In a short time, the price of Property C (and Property A) has increased from $500,000 to $570,000. This is not because of any fundamental shift in the value of the properties (as noted, rents didn’t rise), but rather, because the bank was willing to lend the borrower more money. (The difference in equity between the buyer of Property A and Property C is only $7,000, so the buyer of Property C doesn’t even really notice the price rise).
In the short term, the result is a positive one for the lender. That is because the buyer of Property C would be paying greater interest on their borrowing than had the price of the property remained the same. Perversely, the value of the “asset” on the bank’s balance sheet has also increased.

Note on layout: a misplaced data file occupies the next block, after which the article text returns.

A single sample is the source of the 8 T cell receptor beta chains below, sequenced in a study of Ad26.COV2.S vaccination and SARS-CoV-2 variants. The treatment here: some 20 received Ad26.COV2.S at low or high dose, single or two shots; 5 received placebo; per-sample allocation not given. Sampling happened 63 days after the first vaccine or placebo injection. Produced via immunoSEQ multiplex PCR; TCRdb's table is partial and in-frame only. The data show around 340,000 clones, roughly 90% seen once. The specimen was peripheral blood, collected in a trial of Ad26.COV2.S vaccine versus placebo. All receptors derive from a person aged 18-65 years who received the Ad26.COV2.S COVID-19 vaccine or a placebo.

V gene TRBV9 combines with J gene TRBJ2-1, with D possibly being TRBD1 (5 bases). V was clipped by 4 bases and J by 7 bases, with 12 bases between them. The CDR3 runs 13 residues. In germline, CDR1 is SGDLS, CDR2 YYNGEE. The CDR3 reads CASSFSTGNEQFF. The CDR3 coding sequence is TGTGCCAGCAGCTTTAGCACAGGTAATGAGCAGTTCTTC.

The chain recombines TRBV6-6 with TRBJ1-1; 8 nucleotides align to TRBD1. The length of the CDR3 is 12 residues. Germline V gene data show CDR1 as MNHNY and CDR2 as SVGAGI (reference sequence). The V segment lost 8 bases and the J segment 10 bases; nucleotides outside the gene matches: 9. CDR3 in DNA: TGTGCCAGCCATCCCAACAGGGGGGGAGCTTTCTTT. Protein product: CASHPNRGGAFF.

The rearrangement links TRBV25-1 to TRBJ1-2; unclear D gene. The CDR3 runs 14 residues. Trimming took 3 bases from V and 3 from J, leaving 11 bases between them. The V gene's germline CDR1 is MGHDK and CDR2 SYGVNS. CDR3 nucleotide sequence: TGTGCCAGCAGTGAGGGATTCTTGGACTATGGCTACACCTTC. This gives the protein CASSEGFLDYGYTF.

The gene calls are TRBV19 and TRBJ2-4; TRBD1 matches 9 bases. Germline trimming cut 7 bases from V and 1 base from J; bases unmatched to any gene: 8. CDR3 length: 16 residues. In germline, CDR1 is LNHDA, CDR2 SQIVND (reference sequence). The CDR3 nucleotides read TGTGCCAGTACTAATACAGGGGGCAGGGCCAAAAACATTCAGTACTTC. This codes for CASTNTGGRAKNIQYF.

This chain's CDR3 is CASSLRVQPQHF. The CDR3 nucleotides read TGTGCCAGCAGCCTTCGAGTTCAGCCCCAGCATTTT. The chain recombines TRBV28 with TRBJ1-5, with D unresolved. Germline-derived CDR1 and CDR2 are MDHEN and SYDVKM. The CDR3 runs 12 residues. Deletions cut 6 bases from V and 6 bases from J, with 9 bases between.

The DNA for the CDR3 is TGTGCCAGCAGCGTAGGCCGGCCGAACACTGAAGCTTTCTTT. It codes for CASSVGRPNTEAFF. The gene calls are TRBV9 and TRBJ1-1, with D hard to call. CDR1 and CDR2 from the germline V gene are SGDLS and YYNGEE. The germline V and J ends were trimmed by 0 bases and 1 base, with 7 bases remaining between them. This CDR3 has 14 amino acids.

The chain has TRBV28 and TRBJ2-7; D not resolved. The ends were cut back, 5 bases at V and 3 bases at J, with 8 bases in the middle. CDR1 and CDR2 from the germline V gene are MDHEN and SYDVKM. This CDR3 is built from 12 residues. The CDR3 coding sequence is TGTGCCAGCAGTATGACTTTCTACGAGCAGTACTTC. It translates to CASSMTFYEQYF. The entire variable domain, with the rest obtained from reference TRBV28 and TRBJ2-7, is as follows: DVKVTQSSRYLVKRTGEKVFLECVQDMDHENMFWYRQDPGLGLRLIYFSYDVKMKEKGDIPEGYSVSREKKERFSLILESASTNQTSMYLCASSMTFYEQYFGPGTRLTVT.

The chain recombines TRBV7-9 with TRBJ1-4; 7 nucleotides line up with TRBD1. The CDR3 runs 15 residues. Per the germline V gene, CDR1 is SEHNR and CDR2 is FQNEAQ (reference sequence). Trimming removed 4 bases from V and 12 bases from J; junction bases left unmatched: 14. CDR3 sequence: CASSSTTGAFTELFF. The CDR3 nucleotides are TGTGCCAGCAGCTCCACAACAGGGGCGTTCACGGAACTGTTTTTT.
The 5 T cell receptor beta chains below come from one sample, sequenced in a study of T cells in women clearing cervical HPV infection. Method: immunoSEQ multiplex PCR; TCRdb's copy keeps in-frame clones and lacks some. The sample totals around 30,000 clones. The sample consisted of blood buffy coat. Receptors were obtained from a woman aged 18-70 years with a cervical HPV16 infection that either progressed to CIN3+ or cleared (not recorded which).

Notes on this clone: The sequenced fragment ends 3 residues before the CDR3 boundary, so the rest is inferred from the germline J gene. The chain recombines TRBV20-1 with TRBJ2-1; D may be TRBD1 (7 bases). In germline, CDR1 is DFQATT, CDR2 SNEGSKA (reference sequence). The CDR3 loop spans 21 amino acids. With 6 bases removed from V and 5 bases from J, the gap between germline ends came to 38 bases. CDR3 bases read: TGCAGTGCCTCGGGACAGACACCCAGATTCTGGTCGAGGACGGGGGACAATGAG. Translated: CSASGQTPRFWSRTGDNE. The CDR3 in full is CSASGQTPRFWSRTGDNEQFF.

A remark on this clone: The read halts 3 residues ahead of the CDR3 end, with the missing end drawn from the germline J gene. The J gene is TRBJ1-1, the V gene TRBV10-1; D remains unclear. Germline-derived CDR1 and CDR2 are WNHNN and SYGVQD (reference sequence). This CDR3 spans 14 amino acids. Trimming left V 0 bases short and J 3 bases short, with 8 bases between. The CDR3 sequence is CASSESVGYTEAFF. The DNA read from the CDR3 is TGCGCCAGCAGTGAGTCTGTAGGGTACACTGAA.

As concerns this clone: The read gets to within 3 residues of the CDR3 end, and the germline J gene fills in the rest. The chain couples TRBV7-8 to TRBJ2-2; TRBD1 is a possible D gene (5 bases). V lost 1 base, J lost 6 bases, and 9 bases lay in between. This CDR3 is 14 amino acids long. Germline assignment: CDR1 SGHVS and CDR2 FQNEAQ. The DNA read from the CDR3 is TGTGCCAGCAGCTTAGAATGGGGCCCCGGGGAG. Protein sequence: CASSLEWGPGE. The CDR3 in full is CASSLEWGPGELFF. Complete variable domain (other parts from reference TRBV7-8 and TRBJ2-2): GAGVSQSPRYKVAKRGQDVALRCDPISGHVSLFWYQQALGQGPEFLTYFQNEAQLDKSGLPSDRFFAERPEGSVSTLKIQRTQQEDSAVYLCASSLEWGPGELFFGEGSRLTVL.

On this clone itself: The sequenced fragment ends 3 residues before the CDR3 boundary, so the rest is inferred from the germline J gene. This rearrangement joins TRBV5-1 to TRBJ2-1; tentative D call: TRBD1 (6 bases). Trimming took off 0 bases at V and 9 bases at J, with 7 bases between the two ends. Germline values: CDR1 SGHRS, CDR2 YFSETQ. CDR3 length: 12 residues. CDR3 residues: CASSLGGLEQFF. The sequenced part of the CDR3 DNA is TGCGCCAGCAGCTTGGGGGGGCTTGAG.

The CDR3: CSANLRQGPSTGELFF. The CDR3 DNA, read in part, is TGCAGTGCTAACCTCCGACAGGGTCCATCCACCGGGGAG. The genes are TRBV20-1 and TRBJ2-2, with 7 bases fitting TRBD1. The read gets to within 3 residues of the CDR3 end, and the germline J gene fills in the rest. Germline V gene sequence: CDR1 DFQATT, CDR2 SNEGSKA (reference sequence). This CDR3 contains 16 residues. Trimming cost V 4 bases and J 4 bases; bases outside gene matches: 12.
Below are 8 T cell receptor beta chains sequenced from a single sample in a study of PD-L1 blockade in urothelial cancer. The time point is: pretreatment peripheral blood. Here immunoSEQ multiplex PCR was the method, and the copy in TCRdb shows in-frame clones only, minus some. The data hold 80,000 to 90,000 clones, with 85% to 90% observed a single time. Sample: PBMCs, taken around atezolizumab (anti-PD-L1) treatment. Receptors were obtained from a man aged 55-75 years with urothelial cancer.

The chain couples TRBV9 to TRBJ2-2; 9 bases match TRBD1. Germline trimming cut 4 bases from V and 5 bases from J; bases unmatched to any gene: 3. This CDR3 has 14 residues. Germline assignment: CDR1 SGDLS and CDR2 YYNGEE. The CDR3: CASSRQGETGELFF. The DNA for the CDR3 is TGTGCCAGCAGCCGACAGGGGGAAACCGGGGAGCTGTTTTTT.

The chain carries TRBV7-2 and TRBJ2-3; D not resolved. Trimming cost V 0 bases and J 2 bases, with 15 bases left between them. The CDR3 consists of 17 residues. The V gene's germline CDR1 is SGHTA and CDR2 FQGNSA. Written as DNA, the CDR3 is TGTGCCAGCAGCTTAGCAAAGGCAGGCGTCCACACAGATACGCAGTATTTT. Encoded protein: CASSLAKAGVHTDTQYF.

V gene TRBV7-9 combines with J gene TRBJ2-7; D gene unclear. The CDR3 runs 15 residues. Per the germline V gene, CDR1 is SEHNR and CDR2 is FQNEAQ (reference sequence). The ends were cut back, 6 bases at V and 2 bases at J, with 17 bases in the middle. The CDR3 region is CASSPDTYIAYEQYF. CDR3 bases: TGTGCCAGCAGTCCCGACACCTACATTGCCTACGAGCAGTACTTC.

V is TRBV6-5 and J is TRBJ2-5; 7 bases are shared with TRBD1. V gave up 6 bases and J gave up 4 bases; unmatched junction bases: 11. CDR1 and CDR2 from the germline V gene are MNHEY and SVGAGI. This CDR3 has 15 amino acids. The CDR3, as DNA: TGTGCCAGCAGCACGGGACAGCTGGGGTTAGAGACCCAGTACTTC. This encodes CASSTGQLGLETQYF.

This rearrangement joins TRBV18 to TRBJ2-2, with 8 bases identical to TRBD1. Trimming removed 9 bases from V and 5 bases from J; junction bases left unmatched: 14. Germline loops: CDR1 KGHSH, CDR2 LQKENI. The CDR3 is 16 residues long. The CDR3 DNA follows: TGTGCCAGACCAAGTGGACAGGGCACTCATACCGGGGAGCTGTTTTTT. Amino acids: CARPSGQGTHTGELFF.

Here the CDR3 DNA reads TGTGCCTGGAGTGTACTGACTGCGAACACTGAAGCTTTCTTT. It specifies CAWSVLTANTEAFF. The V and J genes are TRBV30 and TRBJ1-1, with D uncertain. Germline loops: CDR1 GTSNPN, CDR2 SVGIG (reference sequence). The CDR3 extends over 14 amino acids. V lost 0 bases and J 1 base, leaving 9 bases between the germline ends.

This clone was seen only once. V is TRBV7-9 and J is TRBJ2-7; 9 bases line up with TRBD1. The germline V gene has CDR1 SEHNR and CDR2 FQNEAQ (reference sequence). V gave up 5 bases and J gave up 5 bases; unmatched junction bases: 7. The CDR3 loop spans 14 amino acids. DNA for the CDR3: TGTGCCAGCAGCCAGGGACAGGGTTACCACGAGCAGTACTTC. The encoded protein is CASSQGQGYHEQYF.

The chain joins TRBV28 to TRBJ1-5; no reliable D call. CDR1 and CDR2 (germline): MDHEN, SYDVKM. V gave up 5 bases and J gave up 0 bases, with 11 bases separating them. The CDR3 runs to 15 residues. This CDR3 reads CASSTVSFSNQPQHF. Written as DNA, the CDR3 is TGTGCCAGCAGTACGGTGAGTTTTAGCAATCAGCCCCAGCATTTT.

The increased profits made by the bank (or back to real life, made by the CBA in 2010) flow not only through to the bank’s bottom line, but also to its executive team’s hip pockets. This is because the CBA’s Group Leadership Share Plan is based directly on how much profit is generated by the bank. The more loans the bank makes, the more profits is generated, the more executives are paid.
Unsurprisingly, the remuneration paid to the CBA’s top 10 executive sky-rocketed, from $33.8 million in 2009 to $56.7 million in 2010 — an increase of 68%.
There you have it — a quick example of how the banks have been a leading cause (albeit not the only cause) of Australia’s property bubble, and have created an almighty risk for not only property owners, but also taxpayers. Meanwhile, those very risk-taking executives are handsomely rewarded for the privilege.
Should Australia’s residential property market tumble, and the value of the $320-odd billion on CBA’s balance sheet be written down, it will be the taxpayers footing the bill — not the executives.